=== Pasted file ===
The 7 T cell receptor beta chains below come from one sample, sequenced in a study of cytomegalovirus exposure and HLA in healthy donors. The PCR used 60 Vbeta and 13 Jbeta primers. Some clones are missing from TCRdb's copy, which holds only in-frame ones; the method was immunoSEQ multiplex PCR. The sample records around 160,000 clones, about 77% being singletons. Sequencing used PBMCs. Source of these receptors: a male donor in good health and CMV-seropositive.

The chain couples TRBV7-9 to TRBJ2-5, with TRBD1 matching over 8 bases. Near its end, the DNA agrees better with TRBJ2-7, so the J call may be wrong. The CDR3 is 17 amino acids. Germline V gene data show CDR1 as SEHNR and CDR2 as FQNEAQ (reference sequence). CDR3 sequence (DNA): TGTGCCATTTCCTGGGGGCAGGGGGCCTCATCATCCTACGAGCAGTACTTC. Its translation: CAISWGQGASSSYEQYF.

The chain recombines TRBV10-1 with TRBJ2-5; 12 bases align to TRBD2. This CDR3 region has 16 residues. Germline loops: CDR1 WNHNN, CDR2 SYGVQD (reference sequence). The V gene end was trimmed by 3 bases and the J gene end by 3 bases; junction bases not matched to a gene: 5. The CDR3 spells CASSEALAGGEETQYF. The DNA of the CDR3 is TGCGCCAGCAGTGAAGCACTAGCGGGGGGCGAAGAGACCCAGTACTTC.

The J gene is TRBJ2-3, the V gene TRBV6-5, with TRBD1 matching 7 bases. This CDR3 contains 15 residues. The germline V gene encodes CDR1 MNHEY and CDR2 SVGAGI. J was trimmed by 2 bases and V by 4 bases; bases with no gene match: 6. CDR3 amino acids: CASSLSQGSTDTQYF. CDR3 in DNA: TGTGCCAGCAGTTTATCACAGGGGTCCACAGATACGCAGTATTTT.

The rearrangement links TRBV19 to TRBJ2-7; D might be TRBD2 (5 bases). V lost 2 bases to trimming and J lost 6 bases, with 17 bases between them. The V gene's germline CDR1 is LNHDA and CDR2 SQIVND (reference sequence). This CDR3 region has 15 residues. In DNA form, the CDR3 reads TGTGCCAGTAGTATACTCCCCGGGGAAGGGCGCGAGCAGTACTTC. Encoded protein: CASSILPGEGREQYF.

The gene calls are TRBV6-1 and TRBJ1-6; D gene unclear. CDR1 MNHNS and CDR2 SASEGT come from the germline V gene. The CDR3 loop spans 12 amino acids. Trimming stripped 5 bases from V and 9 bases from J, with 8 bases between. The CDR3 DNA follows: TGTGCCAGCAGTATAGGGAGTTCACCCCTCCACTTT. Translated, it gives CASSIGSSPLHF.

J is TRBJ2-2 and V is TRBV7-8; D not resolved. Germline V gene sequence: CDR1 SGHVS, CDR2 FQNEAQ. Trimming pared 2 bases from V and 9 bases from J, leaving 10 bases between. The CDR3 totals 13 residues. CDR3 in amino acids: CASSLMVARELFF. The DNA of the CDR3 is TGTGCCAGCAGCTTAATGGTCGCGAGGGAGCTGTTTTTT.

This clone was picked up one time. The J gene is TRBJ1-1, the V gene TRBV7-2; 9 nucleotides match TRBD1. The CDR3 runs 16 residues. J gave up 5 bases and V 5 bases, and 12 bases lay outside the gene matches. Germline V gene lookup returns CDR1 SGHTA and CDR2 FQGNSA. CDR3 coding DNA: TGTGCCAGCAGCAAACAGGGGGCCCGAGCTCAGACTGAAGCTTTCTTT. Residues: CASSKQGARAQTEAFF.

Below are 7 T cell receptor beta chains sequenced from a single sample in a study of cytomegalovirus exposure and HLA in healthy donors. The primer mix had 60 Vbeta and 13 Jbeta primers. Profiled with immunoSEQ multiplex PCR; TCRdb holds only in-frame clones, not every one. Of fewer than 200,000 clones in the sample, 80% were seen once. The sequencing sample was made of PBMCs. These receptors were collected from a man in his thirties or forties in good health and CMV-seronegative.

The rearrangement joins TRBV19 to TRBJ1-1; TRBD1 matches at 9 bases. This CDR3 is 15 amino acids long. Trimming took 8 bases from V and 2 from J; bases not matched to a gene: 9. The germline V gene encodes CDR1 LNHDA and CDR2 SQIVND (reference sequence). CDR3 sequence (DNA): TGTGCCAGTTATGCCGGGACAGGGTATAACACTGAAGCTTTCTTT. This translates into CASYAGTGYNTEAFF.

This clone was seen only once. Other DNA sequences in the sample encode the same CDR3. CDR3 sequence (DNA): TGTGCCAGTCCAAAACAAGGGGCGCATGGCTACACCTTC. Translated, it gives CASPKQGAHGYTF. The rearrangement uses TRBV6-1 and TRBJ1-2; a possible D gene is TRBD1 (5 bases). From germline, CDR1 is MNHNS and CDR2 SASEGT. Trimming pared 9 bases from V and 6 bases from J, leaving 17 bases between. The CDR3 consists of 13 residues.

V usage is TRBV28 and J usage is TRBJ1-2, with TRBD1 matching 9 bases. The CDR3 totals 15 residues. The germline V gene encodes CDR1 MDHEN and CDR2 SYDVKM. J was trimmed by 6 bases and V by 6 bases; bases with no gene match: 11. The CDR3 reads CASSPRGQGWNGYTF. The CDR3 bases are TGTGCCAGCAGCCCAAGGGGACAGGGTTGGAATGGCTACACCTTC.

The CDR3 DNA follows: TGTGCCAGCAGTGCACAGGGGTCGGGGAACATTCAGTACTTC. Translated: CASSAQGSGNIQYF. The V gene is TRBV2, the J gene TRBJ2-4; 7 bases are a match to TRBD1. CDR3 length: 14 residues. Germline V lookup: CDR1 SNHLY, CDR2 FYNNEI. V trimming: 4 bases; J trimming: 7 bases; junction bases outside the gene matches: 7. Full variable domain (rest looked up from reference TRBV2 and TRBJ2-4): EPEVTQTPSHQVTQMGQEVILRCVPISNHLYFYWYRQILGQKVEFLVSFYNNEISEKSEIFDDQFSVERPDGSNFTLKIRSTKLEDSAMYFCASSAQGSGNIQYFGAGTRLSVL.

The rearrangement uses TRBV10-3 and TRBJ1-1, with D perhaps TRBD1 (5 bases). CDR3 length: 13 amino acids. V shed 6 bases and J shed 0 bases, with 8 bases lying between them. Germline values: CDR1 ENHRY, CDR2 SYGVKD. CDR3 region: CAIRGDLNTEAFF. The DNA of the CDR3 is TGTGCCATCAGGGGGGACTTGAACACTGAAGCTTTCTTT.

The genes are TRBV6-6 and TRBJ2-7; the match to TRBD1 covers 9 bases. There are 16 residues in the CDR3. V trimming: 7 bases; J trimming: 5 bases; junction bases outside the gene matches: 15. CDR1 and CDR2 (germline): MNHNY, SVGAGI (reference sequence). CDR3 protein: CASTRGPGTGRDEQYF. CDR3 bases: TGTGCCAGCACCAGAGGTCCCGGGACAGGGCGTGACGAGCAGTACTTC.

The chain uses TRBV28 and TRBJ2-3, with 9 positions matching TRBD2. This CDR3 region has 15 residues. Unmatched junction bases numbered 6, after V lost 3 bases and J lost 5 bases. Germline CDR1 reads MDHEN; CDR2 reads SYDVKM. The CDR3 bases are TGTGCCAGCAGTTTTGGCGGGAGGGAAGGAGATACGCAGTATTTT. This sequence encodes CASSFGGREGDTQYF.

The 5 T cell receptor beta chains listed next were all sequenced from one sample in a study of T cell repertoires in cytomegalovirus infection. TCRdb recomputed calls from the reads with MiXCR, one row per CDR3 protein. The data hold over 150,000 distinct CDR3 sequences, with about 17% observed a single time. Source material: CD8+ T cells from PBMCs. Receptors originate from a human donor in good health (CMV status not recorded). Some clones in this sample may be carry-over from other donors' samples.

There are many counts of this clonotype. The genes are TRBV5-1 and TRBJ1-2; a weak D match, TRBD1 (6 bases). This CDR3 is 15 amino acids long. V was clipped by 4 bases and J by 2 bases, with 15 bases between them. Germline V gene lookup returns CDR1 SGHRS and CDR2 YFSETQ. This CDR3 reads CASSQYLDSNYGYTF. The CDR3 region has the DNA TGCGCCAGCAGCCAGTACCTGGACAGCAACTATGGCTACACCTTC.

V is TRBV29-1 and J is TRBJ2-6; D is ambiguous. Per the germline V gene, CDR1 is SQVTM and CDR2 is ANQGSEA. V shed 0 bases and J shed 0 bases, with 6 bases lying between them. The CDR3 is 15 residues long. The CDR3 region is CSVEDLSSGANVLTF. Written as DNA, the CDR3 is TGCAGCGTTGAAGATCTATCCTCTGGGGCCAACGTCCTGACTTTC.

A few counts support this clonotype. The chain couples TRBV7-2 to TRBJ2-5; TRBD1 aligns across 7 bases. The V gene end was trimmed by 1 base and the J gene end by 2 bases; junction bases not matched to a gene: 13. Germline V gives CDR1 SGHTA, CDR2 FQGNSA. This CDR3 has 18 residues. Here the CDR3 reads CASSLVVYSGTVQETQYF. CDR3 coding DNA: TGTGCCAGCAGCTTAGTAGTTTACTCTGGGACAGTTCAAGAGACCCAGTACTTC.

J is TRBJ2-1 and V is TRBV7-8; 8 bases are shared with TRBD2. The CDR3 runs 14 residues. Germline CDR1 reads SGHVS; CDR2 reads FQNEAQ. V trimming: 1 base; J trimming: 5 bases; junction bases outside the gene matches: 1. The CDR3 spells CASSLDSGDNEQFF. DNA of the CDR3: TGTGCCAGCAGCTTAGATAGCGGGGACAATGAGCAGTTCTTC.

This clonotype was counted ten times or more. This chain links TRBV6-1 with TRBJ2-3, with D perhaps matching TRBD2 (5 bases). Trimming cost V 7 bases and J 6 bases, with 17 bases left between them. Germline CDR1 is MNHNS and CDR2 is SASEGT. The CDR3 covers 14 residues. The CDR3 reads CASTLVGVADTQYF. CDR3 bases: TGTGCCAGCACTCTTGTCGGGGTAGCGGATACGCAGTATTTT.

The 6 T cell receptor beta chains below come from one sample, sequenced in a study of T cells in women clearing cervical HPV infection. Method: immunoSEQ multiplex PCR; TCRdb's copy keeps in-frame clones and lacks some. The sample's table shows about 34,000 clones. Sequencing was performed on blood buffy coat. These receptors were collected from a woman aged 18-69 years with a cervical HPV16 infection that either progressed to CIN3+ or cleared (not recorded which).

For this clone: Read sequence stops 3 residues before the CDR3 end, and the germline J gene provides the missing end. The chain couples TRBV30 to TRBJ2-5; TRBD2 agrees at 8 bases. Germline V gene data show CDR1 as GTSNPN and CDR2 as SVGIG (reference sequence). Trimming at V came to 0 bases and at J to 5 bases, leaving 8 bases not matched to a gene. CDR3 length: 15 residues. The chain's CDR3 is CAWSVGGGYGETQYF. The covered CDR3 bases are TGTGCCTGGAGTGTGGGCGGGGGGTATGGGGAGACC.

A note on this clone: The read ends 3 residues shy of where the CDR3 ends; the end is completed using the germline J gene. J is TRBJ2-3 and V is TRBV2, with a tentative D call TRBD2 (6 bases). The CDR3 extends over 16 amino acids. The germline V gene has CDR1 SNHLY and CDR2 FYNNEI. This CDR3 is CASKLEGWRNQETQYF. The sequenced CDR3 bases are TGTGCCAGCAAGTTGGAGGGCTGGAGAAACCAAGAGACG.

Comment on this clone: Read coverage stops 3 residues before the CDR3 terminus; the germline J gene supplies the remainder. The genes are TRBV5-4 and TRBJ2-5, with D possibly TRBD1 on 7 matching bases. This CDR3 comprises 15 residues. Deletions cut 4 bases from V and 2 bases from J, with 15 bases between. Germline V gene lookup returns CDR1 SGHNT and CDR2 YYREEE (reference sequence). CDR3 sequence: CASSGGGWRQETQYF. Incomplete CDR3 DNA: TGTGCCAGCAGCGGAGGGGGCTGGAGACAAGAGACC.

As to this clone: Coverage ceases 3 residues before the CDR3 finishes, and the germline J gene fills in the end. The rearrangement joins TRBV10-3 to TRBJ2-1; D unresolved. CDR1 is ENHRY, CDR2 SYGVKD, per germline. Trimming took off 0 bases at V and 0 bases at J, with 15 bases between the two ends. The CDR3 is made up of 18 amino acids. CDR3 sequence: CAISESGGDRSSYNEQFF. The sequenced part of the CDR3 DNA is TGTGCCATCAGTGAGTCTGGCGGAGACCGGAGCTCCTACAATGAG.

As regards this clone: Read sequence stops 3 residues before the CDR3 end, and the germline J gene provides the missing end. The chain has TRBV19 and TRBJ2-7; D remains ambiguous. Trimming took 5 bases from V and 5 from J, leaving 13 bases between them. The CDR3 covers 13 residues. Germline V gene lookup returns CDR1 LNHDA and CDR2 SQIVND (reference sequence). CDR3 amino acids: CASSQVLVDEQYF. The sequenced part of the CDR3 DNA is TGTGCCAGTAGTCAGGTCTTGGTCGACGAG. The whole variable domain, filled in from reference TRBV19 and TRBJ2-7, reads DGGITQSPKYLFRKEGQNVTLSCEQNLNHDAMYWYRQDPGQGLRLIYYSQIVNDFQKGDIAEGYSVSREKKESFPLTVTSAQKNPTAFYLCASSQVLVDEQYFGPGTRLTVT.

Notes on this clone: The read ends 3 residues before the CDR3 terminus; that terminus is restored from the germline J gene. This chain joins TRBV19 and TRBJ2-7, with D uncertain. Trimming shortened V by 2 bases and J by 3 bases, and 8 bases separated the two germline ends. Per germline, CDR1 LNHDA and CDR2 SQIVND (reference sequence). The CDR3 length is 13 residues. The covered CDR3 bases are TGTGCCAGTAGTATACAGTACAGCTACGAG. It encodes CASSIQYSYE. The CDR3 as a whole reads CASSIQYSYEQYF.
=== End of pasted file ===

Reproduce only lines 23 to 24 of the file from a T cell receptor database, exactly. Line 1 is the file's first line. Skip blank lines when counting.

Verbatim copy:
The 6 T cell receptor beta chains below come from one sample, sequenced in a study of T cells in women clearing cervical HPV infection. Method: immunoSEQ multiplex PCR; TCRdb's copy keeps in-frame clones and lacks some. The sample's table shows about 34,000 clones. Sequencing was performed on blood buffy coat. These receptors were collected from a woman aged 18-69 years with a cervical HPV16 infection that either progressed to CIN3+ or cleared (not recorded which).

For this clone: Read sequence stops 3 residues before the CDR3 end, and the germline J gene provides the missing end. The chain couples TRBV30 to TRBJ2-5; TRBD2 agrees at 8 bases. Germline V gene data show CDR1 as GTSNPN and CDR2 as SVGIG (reference sequence). Trimming at V came to 0 bases and at J to 5 bases, leaving 8 bases not matched to a gene. CDR3 length: 15 residues. The chain's CDR3 is CAWSVGGGYGETQYF. The covered CDR3 bases are TGTGCCTGGAGTGTGGGCGGGGGGTATGGGGAGACC.